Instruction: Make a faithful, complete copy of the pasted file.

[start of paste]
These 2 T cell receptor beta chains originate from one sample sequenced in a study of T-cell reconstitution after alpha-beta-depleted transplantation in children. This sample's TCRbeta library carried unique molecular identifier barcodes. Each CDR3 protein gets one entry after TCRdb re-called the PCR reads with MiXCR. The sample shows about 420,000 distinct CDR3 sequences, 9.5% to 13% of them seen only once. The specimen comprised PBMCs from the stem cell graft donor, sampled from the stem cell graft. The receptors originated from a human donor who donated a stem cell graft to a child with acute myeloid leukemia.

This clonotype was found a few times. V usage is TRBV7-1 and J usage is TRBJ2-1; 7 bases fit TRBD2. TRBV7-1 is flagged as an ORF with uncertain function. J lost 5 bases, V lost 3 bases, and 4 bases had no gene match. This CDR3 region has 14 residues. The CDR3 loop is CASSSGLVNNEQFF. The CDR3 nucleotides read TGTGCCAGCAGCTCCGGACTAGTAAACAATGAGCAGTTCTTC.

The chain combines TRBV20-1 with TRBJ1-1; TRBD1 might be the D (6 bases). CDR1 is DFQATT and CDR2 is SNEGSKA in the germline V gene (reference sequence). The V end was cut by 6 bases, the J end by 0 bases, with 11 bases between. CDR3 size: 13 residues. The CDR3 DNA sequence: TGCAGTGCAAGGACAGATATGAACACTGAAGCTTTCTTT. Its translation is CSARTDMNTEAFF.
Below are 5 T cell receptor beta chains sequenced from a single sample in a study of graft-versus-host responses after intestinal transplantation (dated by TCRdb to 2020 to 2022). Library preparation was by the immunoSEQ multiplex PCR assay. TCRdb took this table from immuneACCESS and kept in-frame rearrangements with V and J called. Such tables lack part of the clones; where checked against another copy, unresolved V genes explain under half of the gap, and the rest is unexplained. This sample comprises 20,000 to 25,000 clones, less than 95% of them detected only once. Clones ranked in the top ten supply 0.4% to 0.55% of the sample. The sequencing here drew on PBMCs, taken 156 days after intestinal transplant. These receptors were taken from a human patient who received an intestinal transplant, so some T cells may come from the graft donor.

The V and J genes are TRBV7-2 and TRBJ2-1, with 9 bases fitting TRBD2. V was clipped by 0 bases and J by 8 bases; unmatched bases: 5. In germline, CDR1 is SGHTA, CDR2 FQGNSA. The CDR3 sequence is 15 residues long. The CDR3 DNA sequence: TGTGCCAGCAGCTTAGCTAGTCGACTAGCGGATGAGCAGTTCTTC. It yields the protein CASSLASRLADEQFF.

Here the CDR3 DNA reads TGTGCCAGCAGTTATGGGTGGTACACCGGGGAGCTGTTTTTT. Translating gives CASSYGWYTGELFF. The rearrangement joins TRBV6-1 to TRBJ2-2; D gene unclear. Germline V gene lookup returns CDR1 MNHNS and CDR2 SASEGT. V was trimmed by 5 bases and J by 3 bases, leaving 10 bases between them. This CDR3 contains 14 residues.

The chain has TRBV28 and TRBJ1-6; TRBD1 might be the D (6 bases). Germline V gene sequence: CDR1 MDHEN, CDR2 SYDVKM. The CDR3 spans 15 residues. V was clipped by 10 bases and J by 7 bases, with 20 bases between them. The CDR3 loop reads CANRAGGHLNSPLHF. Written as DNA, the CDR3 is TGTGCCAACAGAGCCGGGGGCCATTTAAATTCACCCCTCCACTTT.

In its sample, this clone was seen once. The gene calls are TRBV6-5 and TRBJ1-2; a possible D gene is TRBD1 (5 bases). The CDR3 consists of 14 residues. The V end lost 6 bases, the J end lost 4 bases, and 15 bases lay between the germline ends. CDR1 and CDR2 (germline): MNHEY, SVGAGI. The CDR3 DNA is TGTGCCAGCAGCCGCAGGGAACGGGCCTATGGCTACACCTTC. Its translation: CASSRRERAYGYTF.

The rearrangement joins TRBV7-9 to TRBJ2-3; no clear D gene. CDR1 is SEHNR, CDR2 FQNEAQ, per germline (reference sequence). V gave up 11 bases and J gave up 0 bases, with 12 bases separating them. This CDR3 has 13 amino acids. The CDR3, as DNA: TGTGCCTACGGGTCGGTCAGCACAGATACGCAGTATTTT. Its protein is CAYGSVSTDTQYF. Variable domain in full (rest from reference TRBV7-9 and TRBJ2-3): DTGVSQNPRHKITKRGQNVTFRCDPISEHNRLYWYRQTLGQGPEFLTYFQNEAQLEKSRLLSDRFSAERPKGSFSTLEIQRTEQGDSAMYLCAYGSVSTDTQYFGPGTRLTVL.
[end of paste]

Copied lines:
These 2 T cell receptor beta chains originate from one sample sequenced in a study of T-cell reconstitution after alpha-beta-depleted transplantation in children. This sample's TCRbeta library carried unique molecular identifier barcodes. Each CDR3 protein gets one entry after TCRdb re-called the PCR reads with MiXCR. The sample shows about 420,000 distinct CDR3 sequences, 9.5% to 13% of them seen only once. The specimen comprised PBMCs from the stem cell graft donor, sampled from the stem cell graft. The receptors originated from a human donor who donated a stem cell graft to a child with acute myeloid leukemia.

This clonotype was found a few times. V usage is TRBV7-1 and J usage is TRBJ2-1; 7 bases fit TRBD2. TRBV7-1 is flagged as an ORF with uncertain function. J lost 5 bases, V lost 3 bases, and 4 bases had no gene match. This CDR3 region has 14 residues. The CDR3 loop is CASSSGLVNNEQFF. The CDR3 nucleotides read TGTGCCAGCAGCTCCGGACTAGTAAACAATGAGCAGTTCTTC.

The chain combines TRBV20-1 with TRBJ1-1; TRBD1 might be the D (6 bases). CDR1 is DFQATT and CDR2 is SNEGSKA in the germline V gene (reference sequence). The V end was cut by 6 bases, the J end by 0 bases, with 11 bases between. CDR3 size: 13 residues. The CDR3 DNA sequence: TGCAGTGCAAGGACAGATATGAACACTGAAGCTTTCTTT. Its translation is CSARTDMNTEAFF.
Below are 5 T cell receptor beta chains sequenced from a single sample in a study of graft-versus-host responses after intestinal transplantation (dated by TCRdb to 2020 to 2022). Library preparation was by the immunoSEQ multiplex PCR assay. TCRdb took this table from immuneACCESS and kept in-frame rearrangements with V and J called. Such tables lack part of the clones; where checked against another copy, unresolved V genes explain under half of the gap, and the rest is unexplained. This sample comprises 20,000 to 25,000 clones, less than 95% of them detected only once. Clones ranked in the top ten supply 0.4% to 0.55% of the sample. The sequencing here drew on PBMCs, taken 156 days after intestinal transplant. These receptors were taken from a human patient who received an intestinal transplant, so some T cells may come from the graft donor.

The V and J genes are TRBV7-2 and TRBJ2-1, with 9 bases fitting TRBD2. V was clipped by 0 bases and J by 8 bases; unmatched bases: 5. In germline, CDR1 is SGHTA, CDR2 FQGNSA. The CDR3 sequence is 15 residues long. The CDR3 DNA sequence: TGTGCCAGCAGCTTAGCTAGTCGACTAGCGGATGAGCAGTTCTTC. It yields the protein CASSLASRLADEQFF.

Here the CDR3 DNA reads TGTGCCAGCAGTTATGGGTGGTACACCGGGGAGCTGTTTTTT. Translating gives CASSYGWYTGELFF. The rearrangement joins TRBV6-1 to TRBJ2-2; D gene unclear. Germline V gene lookup returns CDR1 MNHNS and CDR2 SASEGT. V was trimmed by 5 bases and J by 3 bases, leaving 10 bases between them. This CDR3 contains 14 residues.

The chain has TRBV28 and TRBJ1-6; TRBD1 might be the D (6 bases). Germline V gene sequence: CDR1 MDHEN, CDR2 SYDVKM. The CDR3 spans 15 residues. V was clipped by 10 bases and J by 7 bases, with 20 bases between them. The CDR3 loop reads CANRAGGHLNSPLHF. Written as DNA, the CDR3 is TGTGCCAACAGAGCCGGGGGCCATTTAAATTCACCCCTCCACTTT.

In its sample, this clone was seen once. The gene calls are TRBV6-5 and TRBJ1-2; a possible D gene is TRBD1 (5 bases). The CDR3 consists of 14 residues. The V end lost 6 bases, the J end lost 4 bases, and 15 bases lay between the germline ends. CDR1 and CDR2 (germline): MNHEY, SVGAGI. The CDR3 DNA is TGTGCCAGCAGCCGCAGGGAACGGGCCTATGGCTACACCTTC. Its translation: CASSRRERAYGYTF.

The rearrangement joins TRBV7-9 to TRBJ2-3; no clear D gene. CDR1 is SEHNR, CDR2 FQNEAQ, per germline (reference sequence). V gave up 11 bases and J gave up 0 bases, with 12 bases separating them. This CDR3 has 13 amino acids. The CDR3, as DNA: TGTGCCTACGGGTCGGTCAGCACAGATACGCAGTATTTT. Its protein is CAYGSVSTDTQYF. Variable domain in full (rest from reference TRBV7-9 and TRBJ2-3): DTGVSQNPRHKITKRGQNVTFRCDPISEHNRLYWYRQTLGQGPEFLTYFQNEAQLEKSRLLSDRFSAERPKGSFSTLEIQRTEQGDSAMYLCAYGSVSTDTQYFGPGTRLTVL.